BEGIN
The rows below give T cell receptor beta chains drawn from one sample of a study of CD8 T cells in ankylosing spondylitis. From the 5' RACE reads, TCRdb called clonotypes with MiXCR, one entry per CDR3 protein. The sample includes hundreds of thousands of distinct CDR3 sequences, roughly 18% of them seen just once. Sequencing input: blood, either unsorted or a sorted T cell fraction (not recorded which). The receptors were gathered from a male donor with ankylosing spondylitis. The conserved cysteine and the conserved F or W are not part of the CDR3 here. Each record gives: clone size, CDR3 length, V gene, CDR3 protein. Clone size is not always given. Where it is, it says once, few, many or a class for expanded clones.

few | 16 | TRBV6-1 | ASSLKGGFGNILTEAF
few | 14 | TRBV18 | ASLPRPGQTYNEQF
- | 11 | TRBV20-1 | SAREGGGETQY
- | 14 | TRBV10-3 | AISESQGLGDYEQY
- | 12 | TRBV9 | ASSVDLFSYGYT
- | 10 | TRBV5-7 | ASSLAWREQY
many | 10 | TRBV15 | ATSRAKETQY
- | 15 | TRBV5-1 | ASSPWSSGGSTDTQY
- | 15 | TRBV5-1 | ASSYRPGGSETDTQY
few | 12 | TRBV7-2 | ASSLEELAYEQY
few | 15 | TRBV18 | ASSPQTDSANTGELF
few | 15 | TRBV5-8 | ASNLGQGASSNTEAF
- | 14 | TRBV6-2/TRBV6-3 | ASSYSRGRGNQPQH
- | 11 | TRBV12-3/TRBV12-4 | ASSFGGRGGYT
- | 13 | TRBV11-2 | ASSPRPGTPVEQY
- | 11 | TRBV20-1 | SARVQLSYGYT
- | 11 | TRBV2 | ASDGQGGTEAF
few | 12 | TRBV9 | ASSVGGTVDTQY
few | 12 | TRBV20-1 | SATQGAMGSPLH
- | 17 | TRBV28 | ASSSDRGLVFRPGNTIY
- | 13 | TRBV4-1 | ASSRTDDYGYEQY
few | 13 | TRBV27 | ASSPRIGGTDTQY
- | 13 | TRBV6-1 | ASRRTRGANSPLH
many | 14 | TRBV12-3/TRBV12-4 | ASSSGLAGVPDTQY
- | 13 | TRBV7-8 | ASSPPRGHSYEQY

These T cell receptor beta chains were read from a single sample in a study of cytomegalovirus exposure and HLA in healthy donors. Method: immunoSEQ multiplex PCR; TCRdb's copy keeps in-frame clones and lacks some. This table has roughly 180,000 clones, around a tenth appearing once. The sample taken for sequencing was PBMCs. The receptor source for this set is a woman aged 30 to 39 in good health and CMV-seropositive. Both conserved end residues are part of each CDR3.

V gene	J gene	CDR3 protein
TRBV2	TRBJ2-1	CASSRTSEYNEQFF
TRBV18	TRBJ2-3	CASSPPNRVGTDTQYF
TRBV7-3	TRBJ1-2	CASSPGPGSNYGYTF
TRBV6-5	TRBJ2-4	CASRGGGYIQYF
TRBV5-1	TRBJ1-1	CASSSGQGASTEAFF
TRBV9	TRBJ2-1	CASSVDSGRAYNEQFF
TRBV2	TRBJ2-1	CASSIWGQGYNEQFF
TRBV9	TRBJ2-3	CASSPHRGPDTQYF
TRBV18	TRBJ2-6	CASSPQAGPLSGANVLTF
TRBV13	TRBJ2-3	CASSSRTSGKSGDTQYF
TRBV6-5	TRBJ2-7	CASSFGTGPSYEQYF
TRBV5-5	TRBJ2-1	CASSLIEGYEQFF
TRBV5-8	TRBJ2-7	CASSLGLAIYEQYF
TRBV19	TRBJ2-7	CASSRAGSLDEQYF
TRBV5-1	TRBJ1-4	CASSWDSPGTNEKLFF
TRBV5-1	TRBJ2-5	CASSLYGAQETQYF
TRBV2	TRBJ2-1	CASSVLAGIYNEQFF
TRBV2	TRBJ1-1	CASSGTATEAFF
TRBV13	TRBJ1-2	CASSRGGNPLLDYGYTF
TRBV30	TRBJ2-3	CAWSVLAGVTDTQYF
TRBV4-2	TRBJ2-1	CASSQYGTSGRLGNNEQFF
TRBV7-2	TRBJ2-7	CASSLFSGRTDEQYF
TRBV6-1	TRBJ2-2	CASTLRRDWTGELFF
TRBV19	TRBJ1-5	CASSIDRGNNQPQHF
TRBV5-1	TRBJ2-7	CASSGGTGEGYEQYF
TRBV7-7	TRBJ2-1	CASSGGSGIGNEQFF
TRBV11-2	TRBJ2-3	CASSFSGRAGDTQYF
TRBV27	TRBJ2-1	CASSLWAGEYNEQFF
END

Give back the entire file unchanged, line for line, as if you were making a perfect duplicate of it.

The rows below give T cell receptor beta chains drawn from one sample of a study of CD8 T cells in ankylosing spondylitis. From the 5' RACE reads, TCRdb called clonotypes with MiXCR, one entry per CDR3 protein. The sample includes hundreds of thousands of distinct CDR3 sequences, roughly 18% of them seen just once. Sequencing input: blood, either unsorted or a sorted T cell fraction (not recorded which). The receptors were gathered from a male donor with ankylosing spondylitis. The conserved cysteine and the conserved F or W are not part of the CDR3 here. Each record gives: clone size, CDR3 length, V gene, CDR3 protein. Clone size is not always given. Where it is, it says once, few, many or a class for expanded clones.

few | 16 | TRBV6-1 | ASSLKGGFGNILTEAF
few | 14 | TRBV18 | ASLPRPGQTYNEQF
- | 11 | TRBV20-1 | SAREGGGETQY
- | 14 | TRBV10-3 | AISESQGLGDYEQY
- | 12 | TRBV9 | ASSVDLFSYGYT
- | 10 | TRBV5-7 | ASSLAWREQY
many | 10 | TRBV15 | ATSRAKETQY
- | 15 | TRBV5-1 | ASSPWSSGGSTDTQY
- | 15 | TRBV5-1 | ASSYRPGGSETDTQY
few | 12 | TRBV7-2 | ASSLEELAYEQY
few | 15 | TRBV18 | ASSPQTDSANTGELF
few | 15 | TRBV5-8 | ASNLGQGASSNTEAF
- | 14 | TRBV6-2/TRBV6-3 | ASSYSRGRGNQPQH
- | 11 | TRBV12-3/TRBV12-4 | ASSFGGRGGYT
- | 13 | TRBV11-2 | ASSPRPGTPVEQY
- | 11 | TRBV20-1 | SARVQLSYGYT
- | 11 | TRBV2 | ASDGQGGTEAF
few | 12 | TRBV9 | ASSVGGTVDTQY
few | 12 | TRBV20-1 | SATQGAMGSPLH
- | 17 | TRBV28 | ASSSDRGLVFRPGNTIY
- | 13 | TRBV4-1 | ASSRTDDYGYEQY
few | 13 | TRBV27 | ASSPRIGGTDTQY
- | 13 | TRBV6-1 | ASRRTRGANSPLH
many | 14 | TRBV12-3/TRBV12-4 | ASSSGLAGVPDTQY
- | 13 | TRBV7-8 | ASSPPRGHSYEQY

These T cell receptor beta chains were read from a single sample in a study of cytomegalovirus exposure and HLA in healthy donors. Method: immunoSEQ multiplex PCR; TCRdb's copy keeps in-frame clones and lacks some. This table has roughly 180,000 clones, around a tenth appearing once. The sample taken for sequencing was PBMCs. The receptor source for this set is a woman aged 30 to 39 in good health and CMV-seropositive. Both conserved end residues are part of each CDR3.

V gene	J gene	CDR3 protein
TRBV2	TRBJ2-1	CASSRTSEYNEQFF
TRBV18	TRBJ2-3	CASSPPNRVGTDTQYF
TRBV7-3	TRBJ1-2	CASSPGPGSNYGYTF
TRBV6-5	TRBJ2-4	CASRGGGYIQYF
TRBV5-1	TRBJ1-1	CASSSGQGASTEAFF
TRBV9	TRBJ2-1	CASSVDSGRAYNEQFF
TRBV2	TRBJ2-1	CASSIWGQGYNEQFF
TRBV9	TRBJ2-3	CASSPHRGPDTQYF
TRBV18	TRBJ2-6	CASSPQAGPLSGANVLTF
TRBV13	TRBJ2-3	CASSSRTSGKSGDTQYF
TRBV6-5	TRBJ2-7	CASSFGTGPSYEQYF
TRBV5-5	TRBJ2-1	CASSLIEGYEQFF
TRBV5-8	TRBJ2-7	CASSLGLAIYEQYF
TRBV19	TRBJ2-7	CASSRAGSLDEQYF
TRBV5-1	TRBJ1-4	CASSWDSPGTNEKLFF
TRBV5-1	TRBJ2-5	CASSLYGAQETQYF
TRBV2	TRBJ2-1	CASSVLAGIYNEQFF
TRBV2	TRBJ1-1	CASSGTATEAFF
TRBV13	TRBJ1-2	CASSRGGNPLLDYGYTF
TRBV30	TRBJ2-3	CAWSVLAGVTDTQYF
TRBV4-2	TRBJ2-1	CASSQYGTSGRLGNNEQFF
TRBV7-2	TRBJ2-7	CASSLFSGRTDEQYF
TRBV6-1	TRBJ2-2	CASTLRRDWTGELFF
TRBV19	TRBJ1-5	CASSIDRGNNQPQHF
TRBV5-1	TRBJ2-7	CASSGGTGEGYEQYF
TRBV7-7	TRBJ2-1	CASSGGSGIGNEQFF
TRBV11-2	TRBJ2-3	CASSFSGRAGDTQYF
TRBV27	TRBJ2-1	CASSLWAGEYNEQFF